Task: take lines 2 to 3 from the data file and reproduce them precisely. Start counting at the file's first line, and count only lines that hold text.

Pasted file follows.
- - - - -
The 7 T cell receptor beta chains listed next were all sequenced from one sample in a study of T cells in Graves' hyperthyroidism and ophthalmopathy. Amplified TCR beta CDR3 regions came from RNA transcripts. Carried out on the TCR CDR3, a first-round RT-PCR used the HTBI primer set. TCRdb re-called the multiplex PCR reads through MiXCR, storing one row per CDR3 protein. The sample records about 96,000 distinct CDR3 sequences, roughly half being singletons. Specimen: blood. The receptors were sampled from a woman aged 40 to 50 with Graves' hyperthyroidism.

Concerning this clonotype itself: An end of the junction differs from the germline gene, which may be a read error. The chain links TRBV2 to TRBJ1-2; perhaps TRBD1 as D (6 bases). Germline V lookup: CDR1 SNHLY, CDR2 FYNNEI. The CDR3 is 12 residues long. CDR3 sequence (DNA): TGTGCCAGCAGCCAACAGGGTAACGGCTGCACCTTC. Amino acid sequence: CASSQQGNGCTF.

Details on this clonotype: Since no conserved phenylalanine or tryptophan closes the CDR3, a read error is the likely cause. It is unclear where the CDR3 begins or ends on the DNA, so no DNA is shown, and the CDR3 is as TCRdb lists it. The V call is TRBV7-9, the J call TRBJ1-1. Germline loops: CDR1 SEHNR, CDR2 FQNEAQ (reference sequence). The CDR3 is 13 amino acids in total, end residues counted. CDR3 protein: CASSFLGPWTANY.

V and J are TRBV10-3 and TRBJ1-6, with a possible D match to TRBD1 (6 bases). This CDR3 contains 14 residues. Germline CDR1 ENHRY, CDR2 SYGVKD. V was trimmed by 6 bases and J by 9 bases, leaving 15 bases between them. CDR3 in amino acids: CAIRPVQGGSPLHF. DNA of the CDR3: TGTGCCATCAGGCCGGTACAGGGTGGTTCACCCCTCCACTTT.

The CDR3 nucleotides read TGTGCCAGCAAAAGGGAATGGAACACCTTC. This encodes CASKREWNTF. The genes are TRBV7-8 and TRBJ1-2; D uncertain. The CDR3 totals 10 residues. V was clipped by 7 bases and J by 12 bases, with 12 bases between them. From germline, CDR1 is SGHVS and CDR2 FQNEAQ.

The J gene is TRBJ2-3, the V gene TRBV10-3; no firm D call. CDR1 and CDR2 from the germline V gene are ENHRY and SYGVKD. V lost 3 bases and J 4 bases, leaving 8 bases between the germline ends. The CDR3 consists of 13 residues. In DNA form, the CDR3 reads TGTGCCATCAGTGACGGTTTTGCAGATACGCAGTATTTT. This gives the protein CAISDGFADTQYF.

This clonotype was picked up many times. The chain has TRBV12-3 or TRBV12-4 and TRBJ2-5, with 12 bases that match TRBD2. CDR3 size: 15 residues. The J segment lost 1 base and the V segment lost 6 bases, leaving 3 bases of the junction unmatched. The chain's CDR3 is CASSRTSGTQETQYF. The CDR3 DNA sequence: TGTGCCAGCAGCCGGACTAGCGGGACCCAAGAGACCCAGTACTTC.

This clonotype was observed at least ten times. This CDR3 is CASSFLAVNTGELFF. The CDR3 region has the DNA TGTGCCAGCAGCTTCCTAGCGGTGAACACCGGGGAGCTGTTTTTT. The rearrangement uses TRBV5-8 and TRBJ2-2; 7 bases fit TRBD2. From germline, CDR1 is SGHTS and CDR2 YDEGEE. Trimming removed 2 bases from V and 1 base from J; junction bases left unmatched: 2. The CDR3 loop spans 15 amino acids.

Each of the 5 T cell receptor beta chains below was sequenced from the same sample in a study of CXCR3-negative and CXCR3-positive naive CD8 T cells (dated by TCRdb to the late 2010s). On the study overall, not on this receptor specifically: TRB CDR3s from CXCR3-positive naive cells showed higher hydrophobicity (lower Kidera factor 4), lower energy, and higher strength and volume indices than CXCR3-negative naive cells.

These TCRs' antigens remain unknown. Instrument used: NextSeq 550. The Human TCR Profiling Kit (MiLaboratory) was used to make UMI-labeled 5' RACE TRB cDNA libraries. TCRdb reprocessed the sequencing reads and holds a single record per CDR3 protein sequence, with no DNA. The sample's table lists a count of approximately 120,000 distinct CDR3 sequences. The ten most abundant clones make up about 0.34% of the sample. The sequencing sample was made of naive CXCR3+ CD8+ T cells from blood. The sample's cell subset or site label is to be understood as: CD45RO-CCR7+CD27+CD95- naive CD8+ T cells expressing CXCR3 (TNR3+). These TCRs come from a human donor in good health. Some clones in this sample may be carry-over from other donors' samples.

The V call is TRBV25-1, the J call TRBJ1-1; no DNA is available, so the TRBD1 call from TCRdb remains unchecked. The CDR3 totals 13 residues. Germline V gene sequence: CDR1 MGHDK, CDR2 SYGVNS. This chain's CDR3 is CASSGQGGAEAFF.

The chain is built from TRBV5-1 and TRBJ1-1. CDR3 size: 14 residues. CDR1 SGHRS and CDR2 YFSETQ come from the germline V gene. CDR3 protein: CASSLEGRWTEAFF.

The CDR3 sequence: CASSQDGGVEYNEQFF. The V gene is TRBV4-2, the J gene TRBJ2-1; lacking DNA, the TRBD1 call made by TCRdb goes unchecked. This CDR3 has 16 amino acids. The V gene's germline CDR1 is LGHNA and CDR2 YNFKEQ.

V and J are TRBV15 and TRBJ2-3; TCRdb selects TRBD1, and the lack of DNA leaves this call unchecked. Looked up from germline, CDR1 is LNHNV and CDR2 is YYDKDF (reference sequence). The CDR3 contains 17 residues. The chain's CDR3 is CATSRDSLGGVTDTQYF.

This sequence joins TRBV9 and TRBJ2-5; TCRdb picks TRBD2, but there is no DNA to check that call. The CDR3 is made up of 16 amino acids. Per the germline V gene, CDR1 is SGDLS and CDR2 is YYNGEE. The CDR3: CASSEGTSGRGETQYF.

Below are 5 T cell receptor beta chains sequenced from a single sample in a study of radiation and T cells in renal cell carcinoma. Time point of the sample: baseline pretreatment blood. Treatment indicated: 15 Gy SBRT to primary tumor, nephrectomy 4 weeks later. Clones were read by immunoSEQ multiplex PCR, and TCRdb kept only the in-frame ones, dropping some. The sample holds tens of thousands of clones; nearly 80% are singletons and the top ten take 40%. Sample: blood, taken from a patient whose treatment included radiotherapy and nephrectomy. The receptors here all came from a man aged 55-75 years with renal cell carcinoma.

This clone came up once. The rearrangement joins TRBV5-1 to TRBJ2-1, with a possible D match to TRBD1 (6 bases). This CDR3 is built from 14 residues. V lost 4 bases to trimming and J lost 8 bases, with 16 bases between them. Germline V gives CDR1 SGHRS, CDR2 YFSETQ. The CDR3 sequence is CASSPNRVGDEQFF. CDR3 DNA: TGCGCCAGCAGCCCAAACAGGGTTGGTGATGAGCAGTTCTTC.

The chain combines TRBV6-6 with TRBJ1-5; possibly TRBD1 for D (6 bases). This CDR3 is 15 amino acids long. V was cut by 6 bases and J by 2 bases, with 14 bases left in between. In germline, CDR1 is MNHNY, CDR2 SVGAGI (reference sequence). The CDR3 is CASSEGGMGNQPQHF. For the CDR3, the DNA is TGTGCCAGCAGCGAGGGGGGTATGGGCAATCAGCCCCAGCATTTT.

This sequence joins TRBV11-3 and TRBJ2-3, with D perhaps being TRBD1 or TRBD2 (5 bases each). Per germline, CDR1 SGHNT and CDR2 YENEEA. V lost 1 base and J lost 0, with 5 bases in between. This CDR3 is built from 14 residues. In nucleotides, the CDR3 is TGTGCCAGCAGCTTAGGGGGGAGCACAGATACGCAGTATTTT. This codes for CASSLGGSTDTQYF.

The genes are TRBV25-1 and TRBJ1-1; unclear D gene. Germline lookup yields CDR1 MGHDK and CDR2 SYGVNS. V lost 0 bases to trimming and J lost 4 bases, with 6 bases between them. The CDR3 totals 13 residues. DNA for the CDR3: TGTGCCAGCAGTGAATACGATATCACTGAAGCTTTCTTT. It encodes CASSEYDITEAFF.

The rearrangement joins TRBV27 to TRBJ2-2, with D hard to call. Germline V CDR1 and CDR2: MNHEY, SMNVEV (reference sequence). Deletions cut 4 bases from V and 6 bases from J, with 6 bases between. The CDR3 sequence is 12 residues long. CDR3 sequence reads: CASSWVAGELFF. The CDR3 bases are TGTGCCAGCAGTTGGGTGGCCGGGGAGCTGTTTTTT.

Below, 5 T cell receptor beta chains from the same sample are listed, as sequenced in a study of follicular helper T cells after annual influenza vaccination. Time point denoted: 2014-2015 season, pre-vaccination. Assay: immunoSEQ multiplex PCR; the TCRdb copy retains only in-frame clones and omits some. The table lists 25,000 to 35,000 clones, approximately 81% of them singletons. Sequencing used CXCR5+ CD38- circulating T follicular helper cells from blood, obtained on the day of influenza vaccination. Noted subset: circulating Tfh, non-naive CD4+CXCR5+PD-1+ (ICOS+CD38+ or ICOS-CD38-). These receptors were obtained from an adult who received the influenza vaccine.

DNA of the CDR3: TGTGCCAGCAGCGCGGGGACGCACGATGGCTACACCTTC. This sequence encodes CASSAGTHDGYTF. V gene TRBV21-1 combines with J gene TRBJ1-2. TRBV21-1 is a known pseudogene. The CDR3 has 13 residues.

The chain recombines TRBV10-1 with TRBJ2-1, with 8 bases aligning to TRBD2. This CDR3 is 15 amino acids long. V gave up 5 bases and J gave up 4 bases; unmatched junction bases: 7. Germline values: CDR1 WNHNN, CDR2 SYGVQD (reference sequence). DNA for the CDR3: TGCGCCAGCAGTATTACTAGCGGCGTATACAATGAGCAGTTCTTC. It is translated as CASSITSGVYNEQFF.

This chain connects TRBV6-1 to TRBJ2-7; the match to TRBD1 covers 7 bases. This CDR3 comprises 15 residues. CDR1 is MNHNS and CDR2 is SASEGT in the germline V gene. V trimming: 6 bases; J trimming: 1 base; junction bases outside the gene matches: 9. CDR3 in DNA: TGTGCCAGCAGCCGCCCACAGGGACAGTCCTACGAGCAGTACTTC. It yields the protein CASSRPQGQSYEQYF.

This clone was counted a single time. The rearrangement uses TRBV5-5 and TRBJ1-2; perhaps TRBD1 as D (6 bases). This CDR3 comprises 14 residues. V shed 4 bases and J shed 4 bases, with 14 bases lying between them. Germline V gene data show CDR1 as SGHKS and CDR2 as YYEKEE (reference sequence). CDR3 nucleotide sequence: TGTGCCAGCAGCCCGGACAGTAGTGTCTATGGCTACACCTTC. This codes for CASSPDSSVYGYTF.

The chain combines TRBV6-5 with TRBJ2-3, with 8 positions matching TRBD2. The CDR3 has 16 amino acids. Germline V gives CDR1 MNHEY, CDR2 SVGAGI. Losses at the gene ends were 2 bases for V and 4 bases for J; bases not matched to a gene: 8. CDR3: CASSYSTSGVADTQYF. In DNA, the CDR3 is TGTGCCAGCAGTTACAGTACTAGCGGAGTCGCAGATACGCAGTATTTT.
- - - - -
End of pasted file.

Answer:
Concerning this clonotype itself: An end of the junction differs from the germline gene, which may be a read error. The chain links TRBV2 to TRBJ1-2; perhaps TRBD1 as D (6 bases). Germline V lookup: CDR1 SNHLY, CDR2 FYNNEI. The CDR3 is 12 residues long. CDR3 sequence (DNA): TGTGCCAGCAGCCAACAGGGTAACGGCTGCACCTTC. Amino acid sequence: CASSQQGNGCTF.

Details on this clonotype: Since no conserved phenylalanine or tryptophan closes the CDR3, a read error is the likely cause. It is unclear where the CDR3 begins or ends on the DNA, so no DNA is shown, and the CDR3 is as TCRdb lists it. The V call is TRBV7-9, the J call TRBJ1-1. Germline loops: CDR1 SEHNR, CDR2 FQNEAQ (reference sequence). The CDR3 is 13 amino acids in total, end residues counted. CDR3 protein: CASSFLGPWTANY.